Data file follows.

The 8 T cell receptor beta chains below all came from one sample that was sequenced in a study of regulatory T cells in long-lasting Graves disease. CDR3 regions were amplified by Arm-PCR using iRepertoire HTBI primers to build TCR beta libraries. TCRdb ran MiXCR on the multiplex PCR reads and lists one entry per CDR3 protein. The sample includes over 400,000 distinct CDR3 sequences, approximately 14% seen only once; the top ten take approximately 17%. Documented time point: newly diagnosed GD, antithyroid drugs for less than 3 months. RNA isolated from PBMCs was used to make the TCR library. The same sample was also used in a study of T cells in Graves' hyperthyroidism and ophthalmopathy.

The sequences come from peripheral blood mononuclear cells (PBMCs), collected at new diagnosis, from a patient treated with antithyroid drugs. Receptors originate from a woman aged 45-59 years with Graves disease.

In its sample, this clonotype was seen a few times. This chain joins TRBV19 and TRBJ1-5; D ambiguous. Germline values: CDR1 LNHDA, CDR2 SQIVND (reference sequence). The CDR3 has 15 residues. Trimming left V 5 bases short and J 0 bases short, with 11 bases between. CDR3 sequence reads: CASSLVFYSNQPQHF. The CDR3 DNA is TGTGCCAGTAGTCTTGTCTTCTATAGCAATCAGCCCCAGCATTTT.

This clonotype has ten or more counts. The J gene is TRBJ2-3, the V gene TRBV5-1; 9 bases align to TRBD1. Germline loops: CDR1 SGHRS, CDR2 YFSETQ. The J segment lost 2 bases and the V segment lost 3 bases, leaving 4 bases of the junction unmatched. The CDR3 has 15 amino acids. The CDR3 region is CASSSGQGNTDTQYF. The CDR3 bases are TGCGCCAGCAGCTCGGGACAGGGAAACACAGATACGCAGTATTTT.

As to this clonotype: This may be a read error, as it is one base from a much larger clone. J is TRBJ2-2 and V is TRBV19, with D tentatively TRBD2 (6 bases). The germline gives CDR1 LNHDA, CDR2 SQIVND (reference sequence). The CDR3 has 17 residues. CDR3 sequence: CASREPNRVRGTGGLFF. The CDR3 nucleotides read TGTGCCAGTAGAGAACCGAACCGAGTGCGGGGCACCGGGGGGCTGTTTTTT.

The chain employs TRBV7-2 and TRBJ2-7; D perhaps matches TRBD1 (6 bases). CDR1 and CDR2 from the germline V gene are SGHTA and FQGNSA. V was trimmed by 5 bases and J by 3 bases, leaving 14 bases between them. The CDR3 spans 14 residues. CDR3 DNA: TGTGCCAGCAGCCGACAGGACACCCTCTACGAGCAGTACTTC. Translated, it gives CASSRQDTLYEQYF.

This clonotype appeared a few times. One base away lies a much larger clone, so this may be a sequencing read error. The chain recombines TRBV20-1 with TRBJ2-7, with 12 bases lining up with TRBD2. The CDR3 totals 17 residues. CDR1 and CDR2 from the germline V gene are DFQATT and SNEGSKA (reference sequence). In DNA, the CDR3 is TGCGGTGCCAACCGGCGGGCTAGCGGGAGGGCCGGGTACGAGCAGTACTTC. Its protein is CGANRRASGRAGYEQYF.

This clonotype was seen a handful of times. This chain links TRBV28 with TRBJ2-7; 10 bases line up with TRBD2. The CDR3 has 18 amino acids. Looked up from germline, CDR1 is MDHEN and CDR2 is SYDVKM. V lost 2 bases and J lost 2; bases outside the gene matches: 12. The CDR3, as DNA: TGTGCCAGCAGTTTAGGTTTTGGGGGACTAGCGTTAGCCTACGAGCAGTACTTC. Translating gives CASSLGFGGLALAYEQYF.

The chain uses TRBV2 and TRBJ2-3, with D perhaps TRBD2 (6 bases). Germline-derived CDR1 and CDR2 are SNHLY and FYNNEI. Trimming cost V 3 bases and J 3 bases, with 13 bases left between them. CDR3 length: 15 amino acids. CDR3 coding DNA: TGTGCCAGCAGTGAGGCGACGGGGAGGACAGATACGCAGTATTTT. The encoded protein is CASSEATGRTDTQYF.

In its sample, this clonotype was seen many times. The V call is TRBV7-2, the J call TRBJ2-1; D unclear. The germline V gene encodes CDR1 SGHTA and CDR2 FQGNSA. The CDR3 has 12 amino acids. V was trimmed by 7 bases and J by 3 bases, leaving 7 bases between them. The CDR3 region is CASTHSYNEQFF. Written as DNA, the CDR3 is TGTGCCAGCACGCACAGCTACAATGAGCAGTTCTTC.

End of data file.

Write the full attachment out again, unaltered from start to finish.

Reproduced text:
The 8 T cell receptor beta chains below all came from one sample that was sequenced in a study of regulatory T cells in long-lasting Graves disease. CDR3 regions were amplified by Arm-PCR using iRepertoire HTBI primers to build TCR beta libraries. TCRdb ran MiXCR on the multiplex PCR reads and lists one entry per CDR3 protein. The sample includes over 400,000 distinct CDR3 sequences, approximately 14% seen only once; the top ten take approximately 17%. Documented time point: newly diagnosed GD, antithyroid drugs for less than 3 months. RNA isolated from PBMCs was used to make the TCR library. The same sample was also used in a study of T cells in Graves' hyperthyroidism and ophthalmopathy.

The sequences come from peripheral blood mononuclear cells (PBMCs), collected at new diagnosis, from a patient treated with antithyroid drugs. Receptors originate from a woman aged 45-59 years with Graves disease.

In its sample, this clonotype was seen a few times. This chain joins TRBV19 and TRBJ1-5; D ambiguous. Germline values: CDR1 LNHDA, CDR2 SQIVND (reference sequence). The CDR3 has 15 residues. Trimming left V 5 bases short and J 0 bases short, with 11 bases between. CDR3 sequence reads: CASSLVFYSNQPQHF. The CDR3 DNA is TGTGCCAGTAGTCTTGTCTTCTATAGCAATCAGCCCCAGCATTTT.

This clonotype has ten or more counts. The J gene is TRBJ2-3, the V gene TRBV5-1; 9 bases align to TRBD1. Germline loops: CDR1 SGHRS, CDR2 YFSETQ. The J segment lost 2 bases and the V segment lost 3 bases, leaving 4 bases of the junction unmatched. The CDR3 has 15 amino acids. The CDR3 region is CASSSGQGNTDTQYF. The CDR3 bases are TGCGCCAGCAGCTCGGGACAGGGAAACACAGATACGCAGTATTTT.

As to this clonotype: This may be a read error, as it is one base from a much larger clone. J is TRBJ2-2 and V is TRBV19, with D tentatively TRBD2 (6 bases). The germline gives CDR1 LNHDA, CDR2 SQIVND (reference sequence). The CDR3 has 17 residues. CDR3 sequence: CASREPNRVRGTGGLFF. The CDR3 nucleotides read TGTGCCAGTAGAGAACCGAACCGAGTGCGGGGCACCGGGGGGCTGTTTTTT.

The chain employs TRBV7-2 and TRBJ2-7; D perhaps matches TRBD1 (6 bases). CDR1 and CDR2 from the germline V gene are SGHTA and FQGNSA. V was trimmed by 5 bases and J by 3 bases, leaving 14 bases between them. The CDR3 spans 14 residues. CDR3 DNA: TGTGCCAGCAGCCGACAGGACACCCTCTACGAGCAGTACTTC. Translated, it gives CASSRQDTLYEQYF.

This clonotype appeared a few times. One base away lies a much larger clone, so this may be a sequencing read error. The chain recombines TRBV20-1 with TRBJ2-7, with 12 bases lining up with TRBD2. The CDR3 totals 17 residues. CDR1 and CDR2 from the germline V gene are DFQATT and SNEGSKA (reference sequence). In DNA, the CDR3 is TGCGGTGCCAACCGGCGGGCTAGCGGGAGGGCCGGGTACGAGCAGTACTTC. Its protein is CGANRRASGRAGYEQYF.

This clonotype was seen a handful of times. This chain links TRBV28 with TRBJ2-7; 10 bases line up with TRBD2. The CDR3 has 18 amino acids. Looked up from germline, CDR1 is MDHEN and CDR2 is SYDVKM. V lost 2 bases and J lost 2; bases outside the gene matches: 12. The CDR3, as DNA: TGTGCCAGCAGTTTAGGTTTTGGGGGACTAGCGTTAGCCTACGAGCAGTACTTC. Translating gives CASSLGFGGLALAYEQYF.

The chain uses TRBV2 and TRBJ2-3, with D perhaps TRBD2 (6 bases). Germline-derived CDR1 and CDR2 are SNHLY and FYNNEI. Trimming cost V 3 bases and J 3 bases, with 13 bases left between them. CDR3 length: 15 amino acids. CDR3 coding DNA: TGTGCCAGCAGTGAGGCGACGGGGAGGACAGATACGCAGTATTTT. The encoded protein is CASSEATGRTDTQYF.

In its sample, this clonotype was seen many times. The V call is TRBV7-2, the J call TRBJ2-1; D unclear. The germline V gene encodes CDR1 SGHTA and CDR2 FQGNSA. The CDR3 has 12 amino acids. V was trimmed by 7 bases and J by 3 bases, leaving 7 bases between them. The CDR3 region is CASTHSYNEQFF. Written as DNA, the CDR3 is TGTGCCAGCACGCACAGCTACAATGAGCAGTTCTTC.